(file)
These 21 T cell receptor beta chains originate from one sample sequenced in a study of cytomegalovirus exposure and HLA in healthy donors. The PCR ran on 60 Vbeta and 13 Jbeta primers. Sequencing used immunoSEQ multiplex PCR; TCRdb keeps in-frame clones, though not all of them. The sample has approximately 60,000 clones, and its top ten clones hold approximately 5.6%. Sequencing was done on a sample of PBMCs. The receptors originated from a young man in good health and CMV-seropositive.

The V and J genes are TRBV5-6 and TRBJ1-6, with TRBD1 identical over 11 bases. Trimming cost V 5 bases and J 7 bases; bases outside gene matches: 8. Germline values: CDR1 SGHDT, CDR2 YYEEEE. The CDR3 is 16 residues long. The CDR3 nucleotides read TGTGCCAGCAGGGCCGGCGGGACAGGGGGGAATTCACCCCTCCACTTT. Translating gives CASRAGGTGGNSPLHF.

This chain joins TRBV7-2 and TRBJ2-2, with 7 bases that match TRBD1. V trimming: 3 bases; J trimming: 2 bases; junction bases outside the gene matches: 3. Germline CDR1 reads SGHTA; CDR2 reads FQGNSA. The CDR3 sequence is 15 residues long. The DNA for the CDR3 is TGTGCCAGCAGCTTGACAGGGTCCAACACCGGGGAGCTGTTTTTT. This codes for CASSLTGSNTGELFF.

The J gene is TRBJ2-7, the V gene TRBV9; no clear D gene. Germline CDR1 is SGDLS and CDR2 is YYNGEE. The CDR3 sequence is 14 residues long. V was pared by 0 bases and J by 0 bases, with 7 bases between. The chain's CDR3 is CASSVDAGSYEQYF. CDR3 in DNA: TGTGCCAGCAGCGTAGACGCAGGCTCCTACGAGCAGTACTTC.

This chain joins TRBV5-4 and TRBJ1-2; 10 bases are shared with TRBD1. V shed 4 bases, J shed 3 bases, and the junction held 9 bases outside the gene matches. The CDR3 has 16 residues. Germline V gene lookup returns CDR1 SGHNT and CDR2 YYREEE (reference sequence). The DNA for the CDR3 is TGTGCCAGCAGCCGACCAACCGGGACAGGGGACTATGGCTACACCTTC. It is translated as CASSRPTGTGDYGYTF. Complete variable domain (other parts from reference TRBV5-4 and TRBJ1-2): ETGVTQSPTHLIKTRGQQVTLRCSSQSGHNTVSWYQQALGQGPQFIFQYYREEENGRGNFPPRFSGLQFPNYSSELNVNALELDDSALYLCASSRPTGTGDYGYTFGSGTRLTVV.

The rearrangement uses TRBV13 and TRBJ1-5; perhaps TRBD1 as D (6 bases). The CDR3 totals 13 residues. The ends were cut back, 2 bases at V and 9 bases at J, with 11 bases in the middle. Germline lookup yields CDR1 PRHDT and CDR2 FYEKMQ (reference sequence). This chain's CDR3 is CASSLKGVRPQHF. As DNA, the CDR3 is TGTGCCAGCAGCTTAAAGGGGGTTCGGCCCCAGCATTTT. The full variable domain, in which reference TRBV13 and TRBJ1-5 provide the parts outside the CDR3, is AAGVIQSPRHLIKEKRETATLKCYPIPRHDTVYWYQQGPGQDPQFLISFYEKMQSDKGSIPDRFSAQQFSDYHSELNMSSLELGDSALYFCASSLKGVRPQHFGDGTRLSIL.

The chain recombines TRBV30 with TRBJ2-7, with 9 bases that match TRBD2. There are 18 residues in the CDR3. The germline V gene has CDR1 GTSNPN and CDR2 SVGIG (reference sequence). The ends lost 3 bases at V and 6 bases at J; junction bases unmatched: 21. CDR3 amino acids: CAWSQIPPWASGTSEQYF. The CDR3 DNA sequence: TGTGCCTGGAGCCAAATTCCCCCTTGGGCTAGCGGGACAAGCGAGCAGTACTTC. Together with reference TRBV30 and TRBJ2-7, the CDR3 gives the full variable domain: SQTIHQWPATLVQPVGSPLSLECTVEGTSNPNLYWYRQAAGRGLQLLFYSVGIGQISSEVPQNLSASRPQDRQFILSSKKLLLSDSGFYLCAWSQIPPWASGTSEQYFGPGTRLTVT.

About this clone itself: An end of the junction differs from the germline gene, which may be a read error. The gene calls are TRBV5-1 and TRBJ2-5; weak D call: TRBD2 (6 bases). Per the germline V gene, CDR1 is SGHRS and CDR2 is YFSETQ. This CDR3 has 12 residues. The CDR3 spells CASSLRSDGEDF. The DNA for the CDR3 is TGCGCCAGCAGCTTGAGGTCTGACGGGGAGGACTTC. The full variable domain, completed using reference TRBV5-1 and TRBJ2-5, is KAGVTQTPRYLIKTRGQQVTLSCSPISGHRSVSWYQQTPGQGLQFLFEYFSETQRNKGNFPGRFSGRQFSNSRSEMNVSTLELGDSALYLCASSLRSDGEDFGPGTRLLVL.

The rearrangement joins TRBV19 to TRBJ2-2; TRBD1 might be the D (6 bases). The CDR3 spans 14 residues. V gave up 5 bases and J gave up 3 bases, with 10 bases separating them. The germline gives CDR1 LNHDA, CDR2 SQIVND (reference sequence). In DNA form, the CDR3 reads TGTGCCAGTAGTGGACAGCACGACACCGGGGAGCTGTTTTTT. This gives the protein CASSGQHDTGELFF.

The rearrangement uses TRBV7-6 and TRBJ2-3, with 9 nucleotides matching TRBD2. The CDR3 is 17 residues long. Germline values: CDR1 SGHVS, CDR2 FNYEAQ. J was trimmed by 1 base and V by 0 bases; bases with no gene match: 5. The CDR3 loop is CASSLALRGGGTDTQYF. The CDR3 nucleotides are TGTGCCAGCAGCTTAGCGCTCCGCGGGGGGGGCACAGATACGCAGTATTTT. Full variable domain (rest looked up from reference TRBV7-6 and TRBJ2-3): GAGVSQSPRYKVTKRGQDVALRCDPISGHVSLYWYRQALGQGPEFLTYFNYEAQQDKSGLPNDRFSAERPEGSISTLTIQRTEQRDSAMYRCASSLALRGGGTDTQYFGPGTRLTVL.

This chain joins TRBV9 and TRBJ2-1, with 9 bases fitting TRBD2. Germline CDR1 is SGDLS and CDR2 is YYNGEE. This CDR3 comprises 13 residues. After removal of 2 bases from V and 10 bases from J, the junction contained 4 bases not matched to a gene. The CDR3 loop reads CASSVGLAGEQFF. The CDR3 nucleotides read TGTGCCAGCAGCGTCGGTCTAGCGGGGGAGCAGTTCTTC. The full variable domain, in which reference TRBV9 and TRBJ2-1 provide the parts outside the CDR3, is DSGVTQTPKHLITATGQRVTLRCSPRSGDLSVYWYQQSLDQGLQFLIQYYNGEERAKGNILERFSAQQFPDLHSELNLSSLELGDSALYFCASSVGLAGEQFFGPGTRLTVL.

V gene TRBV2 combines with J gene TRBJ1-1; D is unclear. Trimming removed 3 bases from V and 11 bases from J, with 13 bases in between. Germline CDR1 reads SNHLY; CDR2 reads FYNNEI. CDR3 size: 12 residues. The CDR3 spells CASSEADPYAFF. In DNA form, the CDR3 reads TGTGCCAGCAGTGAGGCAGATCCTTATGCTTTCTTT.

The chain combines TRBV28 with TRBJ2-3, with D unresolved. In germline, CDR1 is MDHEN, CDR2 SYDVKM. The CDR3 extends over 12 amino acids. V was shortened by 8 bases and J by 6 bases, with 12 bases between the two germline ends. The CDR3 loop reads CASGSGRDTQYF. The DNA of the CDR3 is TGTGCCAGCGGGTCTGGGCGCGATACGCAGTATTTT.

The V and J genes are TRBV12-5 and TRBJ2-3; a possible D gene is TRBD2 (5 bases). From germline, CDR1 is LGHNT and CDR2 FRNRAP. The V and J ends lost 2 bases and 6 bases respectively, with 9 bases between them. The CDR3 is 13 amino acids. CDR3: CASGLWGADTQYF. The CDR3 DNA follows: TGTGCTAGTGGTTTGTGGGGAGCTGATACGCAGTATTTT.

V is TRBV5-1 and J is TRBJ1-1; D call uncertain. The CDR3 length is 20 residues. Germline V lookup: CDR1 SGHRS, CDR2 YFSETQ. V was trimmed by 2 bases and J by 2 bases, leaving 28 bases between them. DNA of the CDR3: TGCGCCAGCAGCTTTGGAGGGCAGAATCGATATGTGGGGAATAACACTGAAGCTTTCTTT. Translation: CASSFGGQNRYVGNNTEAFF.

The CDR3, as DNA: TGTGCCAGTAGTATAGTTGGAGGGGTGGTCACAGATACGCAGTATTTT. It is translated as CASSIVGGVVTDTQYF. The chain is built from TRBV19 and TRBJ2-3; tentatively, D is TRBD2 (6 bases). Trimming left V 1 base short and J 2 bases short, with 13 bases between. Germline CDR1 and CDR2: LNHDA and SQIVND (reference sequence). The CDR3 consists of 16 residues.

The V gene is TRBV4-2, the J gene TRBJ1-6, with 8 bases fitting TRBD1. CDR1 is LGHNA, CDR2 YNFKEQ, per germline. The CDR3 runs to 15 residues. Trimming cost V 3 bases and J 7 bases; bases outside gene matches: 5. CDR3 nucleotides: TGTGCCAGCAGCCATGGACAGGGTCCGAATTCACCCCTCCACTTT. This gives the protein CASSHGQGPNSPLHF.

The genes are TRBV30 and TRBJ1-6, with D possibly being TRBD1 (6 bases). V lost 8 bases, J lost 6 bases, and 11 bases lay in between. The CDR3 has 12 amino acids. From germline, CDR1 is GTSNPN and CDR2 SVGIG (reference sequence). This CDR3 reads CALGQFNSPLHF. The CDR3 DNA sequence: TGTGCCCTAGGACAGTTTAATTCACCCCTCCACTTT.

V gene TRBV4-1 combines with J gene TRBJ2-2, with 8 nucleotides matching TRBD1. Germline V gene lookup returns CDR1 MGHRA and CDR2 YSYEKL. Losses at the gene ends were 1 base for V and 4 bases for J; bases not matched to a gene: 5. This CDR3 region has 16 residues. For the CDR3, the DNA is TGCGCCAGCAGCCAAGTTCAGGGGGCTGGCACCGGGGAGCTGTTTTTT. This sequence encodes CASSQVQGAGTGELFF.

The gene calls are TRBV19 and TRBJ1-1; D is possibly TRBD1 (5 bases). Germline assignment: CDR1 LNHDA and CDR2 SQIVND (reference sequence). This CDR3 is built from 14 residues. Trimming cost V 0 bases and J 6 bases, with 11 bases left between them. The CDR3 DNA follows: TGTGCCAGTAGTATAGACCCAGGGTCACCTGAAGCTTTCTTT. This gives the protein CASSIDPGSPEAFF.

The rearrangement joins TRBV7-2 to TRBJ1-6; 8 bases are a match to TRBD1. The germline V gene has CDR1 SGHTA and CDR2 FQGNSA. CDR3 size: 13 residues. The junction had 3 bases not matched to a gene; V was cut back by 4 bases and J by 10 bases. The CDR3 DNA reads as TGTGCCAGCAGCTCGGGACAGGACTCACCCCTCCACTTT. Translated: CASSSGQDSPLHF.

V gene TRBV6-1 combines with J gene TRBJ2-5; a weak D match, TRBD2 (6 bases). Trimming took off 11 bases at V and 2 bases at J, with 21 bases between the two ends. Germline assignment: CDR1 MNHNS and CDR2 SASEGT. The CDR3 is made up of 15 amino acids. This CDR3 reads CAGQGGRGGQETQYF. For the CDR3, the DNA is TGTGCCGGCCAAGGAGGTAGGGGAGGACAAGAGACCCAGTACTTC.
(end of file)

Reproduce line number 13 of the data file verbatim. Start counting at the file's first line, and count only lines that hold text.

The chain combines TRBV28 with TRBJ2-3, with D unresolved. In germline, CDR1 is MDHEN, CDR2 SYDVKM. The CDR3 extends over 12 amino acids. V was shortened by 8 bases and J by 6 bases, with 12 bases between the two germline ends. The CDR3 loop reads CASGSGRDTQYF. The DNA of the CDR3 is TGTGCCAGCGGGTCTGGGCGCGATACGCAGTATTTT.